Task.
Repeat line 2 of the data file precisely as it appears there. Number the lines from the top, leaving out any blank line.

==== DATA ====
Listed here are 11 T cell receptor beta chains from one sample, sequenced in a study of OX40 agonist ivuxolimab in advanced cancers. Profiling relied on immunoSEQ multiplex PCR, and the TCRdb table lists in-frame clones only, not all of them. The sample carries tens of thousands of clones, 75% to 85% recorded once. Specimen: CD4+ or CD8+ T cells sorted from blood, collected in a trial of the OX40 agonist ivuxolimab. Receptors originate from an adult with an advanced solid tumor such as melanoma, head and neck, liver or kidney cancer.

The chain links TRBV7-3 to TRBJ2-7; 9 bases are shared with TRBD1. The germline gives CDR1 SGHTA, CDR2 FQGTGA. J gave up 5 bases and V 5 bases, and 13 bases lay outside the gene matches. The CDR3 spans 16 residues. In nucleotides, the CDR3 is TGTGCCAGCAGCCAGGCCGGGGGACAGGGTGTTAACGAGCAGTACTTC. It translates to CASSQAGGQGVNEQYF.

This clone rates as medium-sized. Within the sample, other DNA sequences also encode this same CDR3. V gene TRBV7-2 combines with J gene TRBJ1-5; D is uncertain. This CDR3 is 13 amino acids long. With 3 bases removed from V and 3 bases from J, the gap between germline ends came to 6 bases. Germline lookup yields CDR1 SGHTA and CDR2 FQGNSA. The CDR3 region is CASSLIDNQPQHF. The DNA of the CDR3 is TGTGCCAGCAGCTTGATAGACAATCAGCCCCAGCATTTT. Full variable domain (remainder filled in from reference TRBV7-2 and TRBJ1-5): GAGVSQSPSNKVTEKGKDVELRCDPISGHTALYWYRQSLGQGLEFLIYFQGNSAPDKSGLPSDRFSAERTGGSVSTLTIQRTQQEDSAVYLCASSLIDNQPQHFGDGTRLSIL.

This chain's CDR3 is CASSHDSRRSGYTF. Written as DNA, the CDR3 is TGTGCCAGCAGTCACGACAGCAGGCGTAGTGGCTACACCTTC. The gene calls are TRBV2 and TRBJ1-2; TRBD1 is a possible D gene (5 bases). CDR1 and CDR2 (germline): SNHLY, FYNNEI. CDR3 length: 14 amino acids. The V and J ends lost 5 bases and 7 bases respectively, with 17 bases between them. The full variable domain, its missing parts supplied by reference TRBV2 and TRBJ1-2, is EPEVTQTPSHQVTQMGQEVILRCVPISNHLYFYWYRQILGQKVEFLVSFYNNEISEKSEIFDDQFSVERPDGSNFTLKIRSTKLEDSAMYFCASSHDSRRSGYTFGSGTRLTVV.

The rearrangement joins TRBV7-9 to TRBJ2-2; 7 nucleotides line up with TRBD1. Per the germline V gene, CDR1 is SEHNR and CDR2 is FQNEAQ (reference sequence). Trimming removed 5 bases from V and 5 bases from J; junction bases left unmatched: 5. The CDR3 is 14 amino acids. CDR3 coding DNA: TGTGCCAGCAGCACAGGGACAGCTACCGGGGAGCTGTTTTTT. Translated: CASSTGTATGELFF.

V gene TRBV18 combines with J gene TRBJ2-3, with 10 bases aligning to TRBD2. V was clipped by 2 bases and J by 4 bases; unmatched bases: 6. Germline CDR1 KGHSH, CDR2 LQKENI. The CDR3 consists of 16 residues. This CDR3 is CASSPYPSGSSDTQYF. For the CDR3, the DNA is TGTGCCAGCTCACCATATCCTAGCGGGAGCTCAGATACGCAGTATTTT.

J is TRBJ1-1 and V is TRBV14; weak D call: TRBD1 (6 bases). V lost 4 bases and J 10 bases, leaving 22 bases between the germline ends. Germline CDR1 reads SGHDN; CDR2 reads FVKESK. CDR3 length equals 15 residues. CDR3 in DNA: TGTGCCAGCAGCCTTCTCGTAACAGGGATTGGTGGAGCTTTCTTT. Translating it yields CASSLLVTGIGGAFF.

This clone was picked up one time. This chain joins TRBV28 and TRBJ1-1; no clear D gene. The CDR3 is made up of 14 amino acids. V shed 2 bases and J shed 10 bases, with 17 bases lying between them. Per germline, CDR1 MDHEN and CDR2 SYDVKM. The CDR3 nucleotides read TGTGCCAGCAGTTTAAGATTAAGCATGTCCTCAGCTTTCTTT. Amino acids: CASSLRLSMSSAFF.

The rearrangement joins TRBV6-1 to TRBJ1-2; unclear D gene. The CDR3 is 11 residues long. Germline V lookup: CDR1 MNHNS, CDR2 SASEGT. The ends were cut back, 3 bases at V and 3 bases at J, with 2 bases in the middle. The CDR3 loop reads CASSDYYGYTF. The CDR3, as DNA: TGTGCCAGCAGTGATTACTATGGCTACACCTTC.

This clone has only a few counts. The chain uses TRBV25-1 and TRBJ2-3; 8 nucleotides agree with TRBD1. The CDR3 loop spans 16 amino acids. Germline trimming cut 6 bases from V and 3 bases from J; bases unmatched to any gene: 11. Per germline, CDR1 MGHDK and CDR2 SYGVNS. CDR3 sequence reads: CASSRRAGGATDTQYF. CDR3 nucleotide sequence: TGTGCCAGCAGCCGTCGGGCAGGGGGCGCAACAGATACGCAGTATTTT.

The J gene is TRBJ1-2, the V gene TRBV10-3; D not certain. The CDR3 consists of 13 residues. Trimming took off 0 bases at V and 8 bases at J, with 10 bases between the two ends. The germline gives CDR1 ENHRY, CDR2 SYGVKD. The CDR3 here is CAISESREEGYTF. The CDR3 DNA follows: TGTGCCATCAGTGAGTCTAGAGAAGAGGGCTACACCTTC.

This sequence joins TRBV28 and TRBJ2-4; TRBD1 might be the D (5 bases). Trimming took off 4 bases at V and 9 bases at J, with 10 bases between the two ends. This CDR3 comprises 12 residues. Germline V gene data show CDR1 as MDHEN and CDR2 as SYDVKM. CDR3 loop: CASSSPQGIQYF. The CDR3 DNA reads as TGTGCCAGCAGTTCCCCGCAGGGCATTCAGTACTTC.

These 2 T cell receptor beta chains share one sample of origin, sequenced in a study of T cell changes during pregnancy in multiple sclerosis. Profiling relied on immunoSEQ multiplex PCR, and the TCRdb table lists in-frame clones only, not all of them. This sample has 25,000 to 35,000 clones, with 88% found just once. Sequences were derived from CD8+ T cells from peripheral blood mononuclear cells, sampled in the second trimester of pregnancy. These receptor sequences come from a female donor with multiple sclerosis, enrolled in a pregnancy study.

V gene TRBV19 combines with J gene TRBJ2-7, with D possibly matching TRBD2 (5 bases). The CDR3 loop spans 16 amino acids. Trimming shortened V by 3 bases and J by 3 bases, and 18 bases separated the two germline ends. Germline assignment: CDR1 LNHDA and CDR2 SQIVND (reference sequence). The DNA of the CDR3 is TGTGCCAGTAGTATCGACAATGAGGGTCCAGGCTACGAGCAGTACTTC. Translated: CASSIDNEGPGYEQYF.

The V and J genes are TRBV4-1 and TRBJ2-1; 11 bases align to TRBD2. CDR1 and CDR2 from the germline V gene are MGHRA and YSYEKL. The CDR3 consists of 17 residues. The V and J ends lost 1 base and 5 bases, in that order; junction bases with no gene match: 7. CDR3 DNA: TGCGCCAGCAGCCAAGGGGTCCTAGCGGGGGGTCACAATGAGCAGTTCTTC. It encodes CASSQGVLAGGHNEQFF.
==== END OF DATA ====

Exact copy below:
The chain links TRBV7-3 to TRBJ2-7; 9 bases are shared with TRBD1. The germline gives CDR1 SGHTA, CDR2 FQGTGA. J gave up 5 bases and V 5 bases, and 13 bases lay outside the gene matches. The CDR3 spans 16 residues. In nucleotides, the CDR3 is TGTGCCAGCAGCCAGGCCGGGGGACAGGGTGTTAACGAGCAGTACTTC. It translates to CASSQAGGQGVNEQYF.